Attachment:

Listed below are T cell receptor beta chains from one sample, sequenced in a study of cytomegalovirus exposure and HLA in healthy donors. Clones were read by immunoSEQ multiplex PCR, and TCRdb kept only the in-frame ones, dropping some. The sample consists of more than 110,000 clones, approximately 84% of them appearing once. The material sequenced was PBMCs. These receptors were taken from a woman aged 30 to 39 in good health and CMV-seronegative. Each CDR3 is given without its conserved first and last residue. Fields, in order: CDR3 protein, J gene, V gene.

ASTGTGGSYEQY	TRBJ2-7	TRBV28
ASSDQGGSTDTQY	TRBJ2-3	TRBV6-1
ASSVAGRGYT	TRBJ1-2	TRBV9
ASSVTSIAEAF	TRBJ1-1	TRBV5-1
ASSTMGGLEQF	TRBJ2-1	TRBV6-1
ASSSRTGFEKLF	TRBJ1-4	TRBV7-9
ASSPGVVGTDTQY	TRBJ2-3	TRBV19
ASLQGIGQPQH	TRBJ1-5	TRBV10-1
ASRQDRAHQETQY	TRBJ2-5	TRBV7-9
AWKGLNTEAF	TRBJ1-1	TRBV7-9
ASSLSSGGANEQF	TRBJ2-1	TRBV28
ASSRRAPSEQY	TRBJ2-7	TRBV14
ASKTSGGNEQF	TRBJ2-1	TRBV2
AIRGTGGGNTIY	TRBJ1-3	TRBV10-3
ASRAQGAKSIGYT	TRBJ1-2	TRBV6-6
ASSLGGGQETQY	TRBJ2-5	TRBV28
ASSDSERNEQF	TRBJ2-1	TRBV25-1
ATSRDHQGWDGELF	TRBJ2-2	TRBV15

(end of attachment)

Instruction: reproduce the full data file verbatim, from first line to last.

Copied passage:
Listed below are T cell receptor beta chains from one sample, sequenced in a study of cytomegalovirus exposure and HLA in healthy donors. Clones were read by immunoSEQ multiplex PCR, and TCRdb kept only the in-frame ones, dropping some. The sample consists of more than 110,000 clones, approximately 84% of them appearing once. The material sequenced was PBMCs. These receptors were taken from a woman aged 30 to 39 in good health and CMV-seronegative. Each CDR3 is given without its conserved first and last residue. Fields, in order: CDR3 protein, J gene, V gene.

ASTGTGGSYEQY	TRBJ2-7	TRBV28
ASSDQGGSTDTQY	TRBJ2-3	TRBV6-1
ASSVAGRGYT	TRBJ1-2	TRBV9
ASSVTSIAEAF	TRBJ1-1	TRBV5-1
ASSTMGGLEQF	TRBJ2-1	TRBV6-1
ASSSRTGFEKLF	TRBJ1-4	TRBV7-9
ASSPGVVGTDTQY	TRBJ2-3	TRBV19
ASLQGIGQPQH	TRBJ1-5	TRBV10-1
ASRQDRAHQETQY	TRBJ2-5	TRBV7-9
AWKGLNTEAF	TRBJ1-1	TRBV7-9
ASSLSSGGANEQF	TRBJ2-1	TRBV28
ASSRRAPSEQY	TRBJ2-7	TRBV14
ASKTSGGNEQF	TRBJ2-1	TRBV2
AIRGTGGGNTIY	TRBJ1-3	TRBV10-3
ASRAQGAKSIGYT	TRBJ1-2	TRBV6-6
ASSLGGGQETQY	TRBJ2-5	TRBV28
ASSDSERNEQF	TRBJ2-1	TRBV25-1
ATSRDHQGWDGELF	TRBJ2-2	TRBV15